I think back to our trip with Marj and Sam to Pt. Loma, 3 years ago.  When we passed the Naval cemetery, with row upon row of crosses and Stars of David, Sam said to us, “They all know something we don’t know.”  Now dear Brother, you know something we don’t know.  But what we all do know, is that you are much loved and we are all richer for having spent time on earth with you!
Written by “Preeeesilla” as he liked to tease me.
The Jackson Family: Greg, Perk, Bruce and Wally 1977 in Avalon, New Jersey
(Picture taken by Sam)

Our Megalos Family

…we first met Sam on a dessert line at a potluck supper at St. Sophia’s church in Albany, 50+ years ago.  When I turned to him and asked if he would consider going “halfies” with me on a particular dessert, he agreed; and all four of us shared that sweet.

We shared shared subsequent desserts, snacks, meals, dinners, visits, even vacations.  We became friends.

We learned early on that if Arthur or I so much as even mentioned that we liked a particular Vutetakis book, record or photograph, soon after a copy, a duplicate or a reproduction of the mentioned item would arrive at our door.

We learned to curb our enthusiasm, lest we end up replication the entire Vutetakis household.

Sam was:
-A good man – kind, gentle and modest
-A fine friend – loyal, loving, forgiving and generous – to a fault
-An excellent Scrabble player – worthy as either partner or opponent
-& a superb contributor to serious discussion – knowledgeable, thoughtful, fair, sage

Discussions with Sam yielded insights that would have eluded us otherwise.

We last visited Sam about 2 1/2 years ago.  He honored us by framing a card in which I had quoted Emily Dickinson of friends.  “My friends are my estate.  Forgive me, then, the avarice to hoard them.”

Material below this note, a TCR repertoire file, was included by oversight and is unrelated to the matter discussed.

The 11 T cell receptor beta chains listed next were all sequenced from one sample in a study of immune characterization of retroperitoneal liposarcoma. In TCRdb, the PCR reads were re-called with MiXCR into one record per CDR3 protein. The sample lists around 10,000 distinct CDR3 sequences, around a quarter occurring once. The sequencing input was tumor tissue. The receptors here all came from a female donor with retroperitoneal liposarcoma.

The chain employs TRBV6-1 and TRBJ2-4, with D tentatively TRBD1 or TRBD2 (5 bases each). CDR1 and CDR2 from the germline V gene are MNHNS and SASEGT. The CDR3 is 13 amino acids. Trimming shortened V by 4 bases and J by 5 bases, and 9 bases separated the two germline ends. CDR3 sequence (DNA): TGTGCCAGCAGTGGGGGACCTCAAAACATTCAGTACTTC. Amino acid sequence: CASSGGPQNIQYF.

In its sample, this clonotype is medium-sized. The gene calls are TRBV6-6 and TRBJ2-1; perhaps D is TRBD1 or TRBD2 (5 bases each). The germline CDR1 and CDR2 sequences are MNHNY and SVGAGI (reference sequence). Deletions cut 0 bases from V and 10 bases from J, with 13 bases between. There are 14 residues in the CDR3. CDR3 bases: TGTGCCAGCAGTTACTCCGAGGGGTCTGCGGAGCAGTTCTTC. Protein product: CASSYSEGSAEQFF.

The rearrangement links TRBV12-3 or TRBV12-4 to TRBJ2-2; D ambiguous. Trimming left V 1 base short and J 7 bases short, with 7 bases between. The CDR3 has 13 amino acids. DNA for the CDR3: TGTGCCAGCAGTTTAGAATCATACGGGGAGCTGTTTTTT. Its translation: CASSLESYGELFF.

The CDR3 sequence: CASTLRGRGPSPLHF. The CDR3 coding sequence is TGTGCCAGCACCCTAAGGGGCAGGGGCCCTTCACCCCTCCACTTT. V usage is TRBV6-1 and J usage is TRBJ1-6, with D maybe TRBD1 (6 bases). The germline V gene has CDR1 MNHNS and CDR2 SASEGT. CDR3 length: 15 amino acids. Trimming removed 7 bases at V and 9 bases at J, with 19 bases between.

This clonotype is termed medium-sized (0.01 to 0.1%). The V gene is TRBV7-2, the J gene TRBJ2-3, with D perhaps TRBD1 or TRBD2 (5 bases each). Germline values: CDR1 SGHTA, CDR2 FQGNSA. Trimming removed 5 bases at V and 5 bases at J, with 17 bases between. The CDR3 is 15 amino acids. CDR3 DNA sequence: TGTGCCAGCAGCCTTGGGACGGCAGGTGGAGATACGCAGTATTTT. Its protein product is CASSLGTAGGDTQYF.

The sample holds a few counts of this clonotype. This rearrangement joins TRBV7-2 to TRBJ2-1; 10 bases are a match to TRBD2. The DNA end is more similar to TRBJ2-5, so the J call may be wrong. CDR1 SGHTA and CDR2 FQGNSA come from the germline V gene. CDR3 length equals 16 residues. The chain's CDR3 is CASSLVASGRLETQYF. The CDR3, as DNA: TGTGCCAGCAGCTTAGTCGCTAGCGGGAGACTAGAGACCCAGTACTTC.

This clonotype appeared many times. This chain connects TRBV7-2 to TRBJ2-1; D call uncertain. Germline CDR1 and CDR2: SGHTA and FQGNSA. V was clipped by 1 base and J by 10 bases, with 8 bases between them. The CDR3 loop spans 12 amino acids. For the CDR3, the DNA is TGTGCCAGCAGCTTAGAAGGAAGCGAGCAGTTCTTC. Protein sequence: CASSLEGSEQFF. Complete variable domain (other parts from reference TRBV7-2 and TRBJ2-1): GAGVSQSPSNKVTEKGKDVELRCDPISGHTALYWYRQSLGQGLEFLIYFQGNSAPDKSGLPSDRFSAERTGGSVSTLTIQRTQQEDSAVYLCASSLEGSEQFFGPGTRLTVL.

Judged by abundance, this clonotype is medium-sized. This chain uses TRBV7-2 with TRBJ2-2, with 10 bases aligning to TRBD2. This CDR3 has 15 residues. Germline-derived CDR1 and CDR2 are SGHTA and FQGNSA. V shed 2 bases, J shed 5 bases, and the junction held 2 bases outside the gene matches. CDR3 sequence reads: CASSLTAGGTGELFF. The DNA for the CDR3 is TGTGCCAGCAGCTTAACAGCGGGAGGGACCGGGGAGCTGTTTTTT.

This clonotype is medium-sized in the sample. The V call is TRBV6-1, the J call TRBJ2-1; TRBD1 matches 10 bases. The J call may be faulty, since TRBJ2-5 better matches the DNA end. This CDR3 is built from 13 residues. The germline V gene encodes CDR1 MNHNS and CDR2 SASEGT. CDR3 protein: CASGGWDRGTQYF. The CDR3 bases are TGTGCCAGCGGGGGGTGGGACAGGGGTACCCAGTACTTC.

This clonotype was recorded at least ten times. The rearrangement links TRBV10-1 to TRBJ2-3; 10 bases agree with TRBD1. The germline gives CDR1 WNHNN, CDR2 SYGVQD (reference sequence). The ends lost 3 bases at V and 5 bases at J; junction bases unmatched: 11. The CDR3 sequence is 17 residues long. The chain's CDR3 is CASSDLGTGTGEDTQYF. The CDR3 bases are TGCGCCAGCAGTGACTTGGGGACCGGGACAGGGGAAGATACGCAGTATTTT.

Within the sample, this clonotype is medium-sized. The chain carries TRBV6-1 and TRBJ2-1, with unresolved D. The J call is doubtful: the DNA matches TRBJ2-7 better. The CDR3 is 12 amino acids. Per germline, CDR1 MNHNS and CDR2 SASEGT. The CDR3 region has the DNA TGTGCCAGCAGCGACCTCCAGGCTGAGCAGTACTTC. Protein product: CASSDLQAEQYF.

Lastly, Sam was a caring man.  He knew almost instinctively “the need to show how much we care for each other, and in the process, care for ourselves.”

For 50+ years, Sam has enriched our Arthur’s and my life, and the lives of our children.  We all feel his loss.

With love and sympathy,
Mal and Arthur

The connection between the two families was transforming.  For an impressionable young lad, I was struck by the “strength” of both feelings and mindset which became my own benchmark for inspired living.  To me, the Megalos family embodied the essence of the Greek psyche:  intellectual, expressive, at once fiery and warm; and underlining it all was the kindest of hearts.  When Arthur, Mal, Sam and Marj would get together, it made everyone want to join the “party.”  The four of them displayed mental agility and intuitive perceptions which most of us can only dream about.  The banters were not lofty or exclusive; they were knowledgeable, easy to comprehend and inspired. Through osmosis they created a “thirst” for knowledge and, more importantly, sent me on a lifelong  quest for human understanding.

At the late age of seven, Arthur and Mal honored my family by becoming my godparents.  My brother Jim (his godparents were Irene and Harry Laggeris) and I were baptized together using the most ancient method in an Adirondack lake near Albany, New York.  Beyond the beautiful setting and cultural significance of the ceremony, we were old enough to understand the deeper spiritual significance of the bond created.  “Nonno and Nonna” Megalos and their children have been family since then and remained the best of friends with my parents. It was not until many years later that I realized how unique the relationship was.  As a young man I naively thought every family was as intellectually stimulating, as much fun and so thoughtful of others. Years later, after living in numerous cities and meeting thousands of people, I began to realize how rare this was.

50 years is most of my life and we grew up with the Megalos children as siblings: Bill, Peter (who sadly and tragically passed away as a young adult), Christopher, Mark and Jill. I have fond memories of summers with both families living on an island in the middle of Lake George, catching snakes in the Catskills and trips to New York City.  Later, we joined together for annual vacations at the Jersey shore. They were good times filled with great food, active days, lively banters and deep thinking.  My father was like the glue in the relationships.  He would set up humor for another person’s punchline, encourage each of us to express ourselves and never became bored of a discussion, whether adult or child.  Each of us felt we had his total support and attention and factually we did!  Sam was always there for his friends, loved ones and strangers who needed a kind word. He faced life as life faced him. Whether it was Art and Mal, or any one of their children, my father spoke about our Megalos family with great love and reverence. It would remind me of our trips to Greece when I would see his enthusiasm swell and the fire of life kindled within. -gv